B-SIDE / Compete

I. Well, well…this is new. Every month you can expect to see a NCCompete focus to compliment the NC60 Focus. The best way to go about understanding the NCC focus is to first read through NC60 then review the NCC specific focus. Let’s start with a quick refresher on the overall goals of the NCC program and training priorities before getting into the specific monthly focus for September. 

II. Best place to start is at the top…NCC is intended for athletes that are looking to improve their overall fitness to be prepared for the CF Open, Sanctionals, and local competitions. The program is designed for the hypothetical “the best athlete in the gym.” This is how we put together the work and determine the volume, loading, and overall template. The program can be appropriate for many athletes; however, athletes will need to adjust workouts and scale as needed based on what they are presented with when compared to their current fitness. NCC is programmed on a 5-day training cycle with 2-days rest or active recovery. Generally we train on M-T-W-FR-SA and we rest on TH-SU. NCC is broken into three parts — PARTs A, B, & C. PART B is our NC60, full freight warm-up to cool down or finisher. The expectation is that the athlete completes this workout in the class environment if possible. PART A is an additional conditioning piece that focuses on developing athletes aerobic base. We place a high emphasis on conditioning as it is the base of our athlete’s development and without a strong engine…everything else will never be as strong as it could be. PART C is additional strength and skill work. In this part, we will adjust the overall volume up and focus depending on the time of the year (building, tapering, testing). PART C will always compliment PARTs A & B to produce the greatest possible adaptation for the athlete and push toward the overall end goal, create the most well-rounded athlete possible. In thinking about training priority, athletes should try to complete the sessions in order A, B, then C with appropriate rest between efforts to hit each at an optimal effort. If an athlete is pressed for time, the most critical element to hit is PART B. Then if there’s time, PART A and finally, PART C. Without time restrictions, hit A, B, then C. Lastly, if you have to take a rest day on a “prescribed” training day…you have a few options: 1.) Take the rest then make up the training on either TH or SU; 2.) Take the rest and don’t worry about making it up (if you’re particularly beat up, take the extra rest day!); or 3.) Split up the training between other training days based on how you feel. Overall, we are much more concerned by “better” training and “better” effort than the volume of efforts. More isn’t always better…but better is always better!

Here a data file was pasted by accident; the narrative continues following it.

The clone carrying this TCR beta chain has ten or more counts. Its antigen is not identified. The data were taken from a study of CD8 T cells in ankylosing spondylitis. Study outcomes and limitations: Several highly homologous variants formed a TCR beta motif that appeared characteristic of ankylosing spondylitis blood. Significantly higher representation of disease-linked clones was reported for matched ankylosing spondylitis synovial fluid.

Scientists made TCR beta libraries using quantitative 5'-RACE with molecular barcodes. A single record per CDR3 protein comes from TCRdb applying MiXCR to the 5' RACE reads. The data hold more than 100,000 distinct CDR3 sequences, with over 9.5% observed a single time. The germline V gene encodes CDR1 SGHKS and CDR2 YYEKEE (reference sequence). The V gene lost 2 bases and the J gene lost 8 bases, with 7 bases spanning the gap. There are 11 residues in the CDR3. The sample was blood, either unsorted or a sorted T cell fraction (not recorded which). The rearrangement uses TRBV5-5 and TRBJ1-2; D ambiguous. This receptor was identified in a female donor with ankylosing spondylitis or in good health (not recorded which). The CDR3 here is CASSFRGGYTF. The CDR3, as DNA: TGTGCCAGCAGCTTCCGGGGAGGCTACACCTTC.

III. Ok, and finally…September. Through September we will be much more focused on refining skills, practicing these skills, and finally testing these skills in workout environments. We will also implement a few “mock” Open workouts on Fridays and use the WZA Online Challenge as a testing ground for how we will approach the October Open. Here’s how we’d like to see you attack the “mock” Open workouts and WZA…train hard M-T-W then recover and move well on TH. Each TH will be a longer recovery workout to put you in an optimal position to do well on F. When F comes around…get some. Really put your full effort into the workout and in the competition mindset. Don’t obsess over your scores but this is a great time to experiment with your pre-workout routines, visualization, and post-workout breakdowns. At least 1-2 times, we will add an immediate re-test of a workout on M of the following week to get you accustomed to hitting the same workout 2x in close succession. As we move toward the end of September and into October, we will begin to taper our training a little bit and mold everything we do toward top performance on F and then again M. So, train hard through September, get plenty of reps on your skills (scale as needed and practice!), and hit the F workouts like you mean it!